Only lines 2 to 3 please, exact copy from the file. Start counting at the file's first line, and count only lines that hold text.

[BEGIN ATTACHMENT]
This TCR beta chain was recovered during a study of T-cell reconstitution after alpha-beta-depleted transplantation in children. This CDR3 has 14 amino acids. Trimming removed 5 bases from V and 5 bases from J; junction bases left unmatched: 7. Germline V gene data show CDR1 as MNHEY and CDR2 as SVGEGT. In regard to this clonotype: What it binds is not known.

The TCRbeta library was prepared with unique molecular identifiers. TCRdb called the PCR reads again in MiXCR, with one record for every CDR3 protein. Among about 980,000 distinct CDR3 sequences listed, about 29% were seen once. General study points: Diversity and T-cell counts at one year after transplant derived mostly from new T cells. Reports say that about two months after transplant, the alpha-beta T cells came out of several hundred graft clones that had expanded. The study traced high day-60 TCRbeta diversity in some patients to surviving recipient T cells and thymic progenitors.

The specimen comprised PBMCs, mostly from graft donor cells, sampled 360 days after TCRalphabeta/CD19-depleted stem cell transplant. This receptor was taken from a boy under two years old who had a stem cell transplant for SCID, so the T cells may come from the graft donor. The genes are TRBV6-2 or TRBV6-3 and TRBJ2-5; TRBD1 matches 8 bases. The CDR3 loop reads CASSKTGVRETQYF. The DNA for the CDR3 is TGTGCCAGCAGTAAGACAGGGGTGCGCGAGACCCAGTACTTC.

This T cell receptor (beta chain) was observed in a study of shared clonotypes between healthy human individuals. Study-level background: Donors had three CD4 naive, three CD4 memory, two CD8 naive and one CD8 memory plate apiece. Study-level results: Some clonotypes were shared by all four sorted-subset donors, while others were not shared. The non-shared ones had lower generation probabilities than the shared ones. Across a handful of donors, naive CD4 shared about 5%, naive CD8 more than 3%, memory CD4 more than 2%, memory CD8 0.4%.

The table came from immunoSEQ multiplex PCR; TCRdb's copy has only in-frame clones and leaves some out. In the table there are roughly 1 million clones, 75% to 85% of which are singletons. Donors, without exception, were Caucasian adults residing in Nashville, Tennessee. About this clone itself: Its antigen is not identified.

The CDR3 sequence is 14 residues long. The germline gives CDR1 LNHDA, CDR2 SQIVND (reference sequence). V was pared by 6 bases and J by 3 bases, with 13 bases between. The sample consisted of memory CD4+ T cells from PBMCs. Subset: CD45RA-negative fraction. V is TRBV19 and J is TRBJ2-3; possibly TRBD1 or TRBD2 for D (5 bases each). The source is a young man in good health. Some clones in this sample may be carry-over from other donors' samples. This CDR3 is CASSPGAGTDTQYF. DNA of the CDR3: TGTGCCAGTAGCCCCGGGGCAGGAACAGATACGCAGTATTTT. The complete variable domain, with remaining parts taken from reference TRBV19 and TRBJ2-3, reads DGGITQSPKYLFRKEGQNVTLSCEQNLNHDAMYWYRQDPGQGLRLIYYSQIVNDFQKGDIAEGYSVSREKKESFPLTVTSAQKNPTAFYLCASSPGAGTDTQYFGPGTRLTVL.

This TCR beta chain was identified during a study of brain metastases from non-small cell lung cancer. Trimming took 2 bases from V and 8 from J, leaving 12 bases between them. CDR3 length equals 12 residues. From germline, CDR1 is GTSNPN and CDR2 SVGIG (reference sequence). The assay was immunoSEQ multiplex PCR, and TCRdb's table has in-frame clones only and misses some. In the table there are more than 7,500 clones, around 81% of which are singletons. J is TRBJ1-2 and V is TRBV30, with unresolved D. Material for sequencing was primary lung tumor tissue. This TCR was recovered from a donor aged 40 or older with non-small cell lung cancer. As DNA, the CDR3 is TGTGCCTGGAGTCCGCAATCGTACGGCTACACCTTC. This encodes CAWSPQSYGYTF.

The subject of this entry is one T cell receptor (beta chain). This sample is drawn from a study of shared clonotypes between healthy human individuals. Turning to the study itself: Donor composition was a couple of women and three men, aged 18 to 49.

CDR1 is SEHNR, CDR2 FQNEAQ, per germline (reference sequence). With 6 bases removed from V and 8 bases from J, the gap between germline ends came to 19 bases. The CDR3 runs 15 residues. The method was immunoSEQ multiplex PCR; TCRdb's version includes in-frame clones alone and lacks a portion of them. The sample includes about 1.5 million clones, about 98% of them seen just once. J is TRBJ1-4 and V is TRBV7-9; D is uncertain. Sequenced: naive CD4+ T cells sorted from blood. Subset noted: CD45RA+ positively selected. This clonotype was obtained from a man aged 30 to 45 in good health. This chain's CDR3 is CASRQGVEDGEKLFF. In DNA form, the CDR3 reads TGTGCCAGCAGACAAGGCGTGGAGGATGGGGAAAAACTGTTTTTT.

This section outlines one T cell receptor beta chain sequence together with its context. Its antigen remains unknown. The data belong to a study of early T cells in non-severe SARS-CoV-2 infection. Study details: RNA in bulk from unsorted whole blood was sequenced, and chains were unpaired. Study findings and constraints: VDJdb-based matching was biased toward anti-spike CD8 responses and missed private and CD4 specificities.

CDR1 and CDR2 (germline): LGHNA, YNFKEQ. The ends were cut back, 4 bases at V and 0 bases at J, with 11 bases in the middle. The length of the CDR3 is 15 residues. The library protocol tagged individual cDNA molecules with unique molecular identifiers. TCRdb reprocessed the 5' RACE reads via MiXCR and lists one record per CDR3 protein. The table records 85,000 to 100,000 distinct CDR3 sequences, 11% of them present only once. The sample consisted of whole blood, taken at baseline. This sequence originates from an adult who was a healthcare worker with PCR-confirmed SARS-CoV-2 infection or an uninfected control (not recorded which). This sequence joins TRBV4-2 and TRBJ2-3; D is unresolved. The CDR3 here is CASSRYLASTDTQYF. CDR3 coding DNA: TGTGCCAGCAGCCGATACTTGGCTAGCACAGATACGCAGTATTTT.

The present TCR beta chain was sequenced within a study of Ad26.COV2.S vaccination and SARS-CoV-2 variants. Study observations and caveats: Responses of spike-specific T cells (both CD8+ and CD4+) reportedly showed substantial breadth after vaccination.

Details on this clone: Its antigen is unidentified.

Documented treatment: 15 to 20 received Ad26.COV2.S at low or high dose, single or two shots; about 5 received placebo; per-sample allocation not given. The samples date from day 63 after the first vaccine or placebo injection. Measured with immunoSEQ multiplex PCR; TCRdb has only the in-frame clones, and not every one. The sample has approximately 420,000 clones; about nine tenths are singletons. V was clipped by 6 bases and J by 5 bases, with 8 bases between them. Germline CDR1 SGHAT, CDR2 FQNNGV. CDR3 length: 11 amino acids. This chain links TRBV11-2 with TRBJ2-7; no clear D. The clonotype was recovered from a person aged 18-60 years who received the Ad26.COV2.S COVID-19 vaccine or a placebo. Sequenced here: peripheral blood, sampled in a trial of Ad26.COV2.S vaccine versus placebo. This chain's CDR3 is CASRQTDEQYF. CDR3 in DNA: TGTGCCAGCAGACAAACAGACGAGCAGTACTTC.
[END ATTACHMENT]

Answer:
The TCRbeta library was prepared with unique molecular identifiers. TCRdb called the PCR reads again in MiXCR, with one record for every CDR3 protein. Among about 980,000 distinct CDR3 sequences listed, about 29% were seen once. General study points: Diversity and T-cell counts at one year after transplant derived mostly from new T cells. Reports say that about two months after transplant, the alpha-beta T cells came out of several hundred graft clones that had expanded. The study traced high day-60 TCRbeta diversity in some patients to surviving recipient T cells and thymic progenitors.

The specimen comprised PBMCs, mostly from graft donor cells, sampled 360 days after TCRalphabeta/CD19-depleted stem cell transplant. This receptor was taken from a boy under two years old who had a stem cell transplant for SCID, so the T cells may come from the graft donor. The genes are TRBV6-2 or TRBV6-3 and TRBJ2-5; TRBD1 matches 8 bases. The CDR3 loop reads CASSKTGVRETQYF. The DNA for the CDR3 is TGTGCCAGCAGTAAGACAGGGGTGCGCGAGACCCAGTACTTC.